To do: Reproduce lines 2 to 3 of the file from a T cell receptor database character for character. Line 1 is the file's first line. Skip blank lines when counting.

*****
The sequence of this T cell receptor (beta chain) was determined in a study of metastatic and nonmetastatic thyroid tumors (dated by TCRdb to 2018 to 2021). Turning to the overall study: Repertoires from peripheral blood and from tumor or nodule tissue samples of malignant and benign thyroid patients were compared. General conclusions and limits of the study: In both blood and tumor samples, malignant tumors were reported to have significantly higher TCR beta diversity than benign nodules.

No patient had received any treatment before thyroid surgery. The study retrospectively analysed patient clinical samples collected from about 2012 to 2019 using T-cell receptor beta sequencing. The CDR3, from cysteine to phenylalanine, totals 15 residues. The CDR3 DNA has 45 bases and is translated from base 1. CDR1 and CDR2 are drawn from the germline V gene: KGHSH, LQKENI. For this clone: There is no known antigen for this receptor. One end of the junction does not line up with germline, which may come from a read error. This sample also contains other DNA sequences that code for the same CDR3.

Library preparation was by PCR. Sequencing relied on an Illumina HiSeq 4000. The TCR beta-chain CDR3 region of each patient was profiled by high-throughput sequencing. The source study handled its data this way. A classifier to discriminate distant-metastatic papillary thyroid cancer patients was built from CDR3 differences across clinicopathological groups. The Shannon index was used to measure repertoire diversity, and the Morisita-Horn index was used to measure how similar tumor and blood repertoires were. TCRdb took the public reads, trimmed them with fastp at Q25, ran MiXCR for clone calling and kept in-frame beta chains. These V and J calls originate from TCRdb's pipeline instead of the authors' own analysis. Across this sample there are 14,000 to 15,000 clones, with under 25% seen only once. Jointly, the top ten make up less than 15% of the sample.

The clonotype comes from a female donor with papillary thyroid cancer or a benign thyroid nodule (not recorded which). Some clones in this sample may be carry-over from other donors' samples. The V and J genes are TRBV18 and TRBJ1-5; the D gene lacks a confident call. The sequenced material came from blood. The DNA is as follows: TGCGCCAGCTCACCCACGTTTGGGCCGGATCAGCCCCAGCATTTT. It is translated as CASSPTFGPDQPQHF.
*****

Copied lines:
No patient had received any treatment before thyroid surgery. The study retrospectively analysed patient clinical samples collected from about 2012 to 2019 using T-cell receptor beta sequencing. The CDR3, from cysteine to phenylalanine, totals 15 residues. The CDR3 DNA has 45 bases and is translated from base 1. CDR1 and CDR2 are drawn from the germline V gene: KGHSH, LQKENI. For this clone: There is no known antigen for this receptor. One end of the junction does not line up with germline, which may come from a read error. This sample also contains other DNA sequences that code for the same CDR3.

Library preparation was by PCR. Sequencing relied on an Illumina HiSeq 4000. The TCR beta-chain CDR3 region of each patient was profiled by high-throughput sequencing. The source study handled its data this way. A classifier to discriminate distant-metastatic papillary thyroid cancer patients was built from CDR3 differences across clinicopathological groups. The Shannon index was used to measure repertoire diversity, and the Morisita-Horn index was used to measure how similar tumor and blood repertoires were. TCRdb took the public reads, trimmed them with fastp at Q25, ran MiXCR for clone calling and kept in-frame beta chains. These V and J calls originate from TCRdb's pipeline instead of the authors' own analysis. Across this sample there are 14,000 to 15,000 clones, with under 25% seen only once. Jointly, the top ten make up less than 15% of the sample.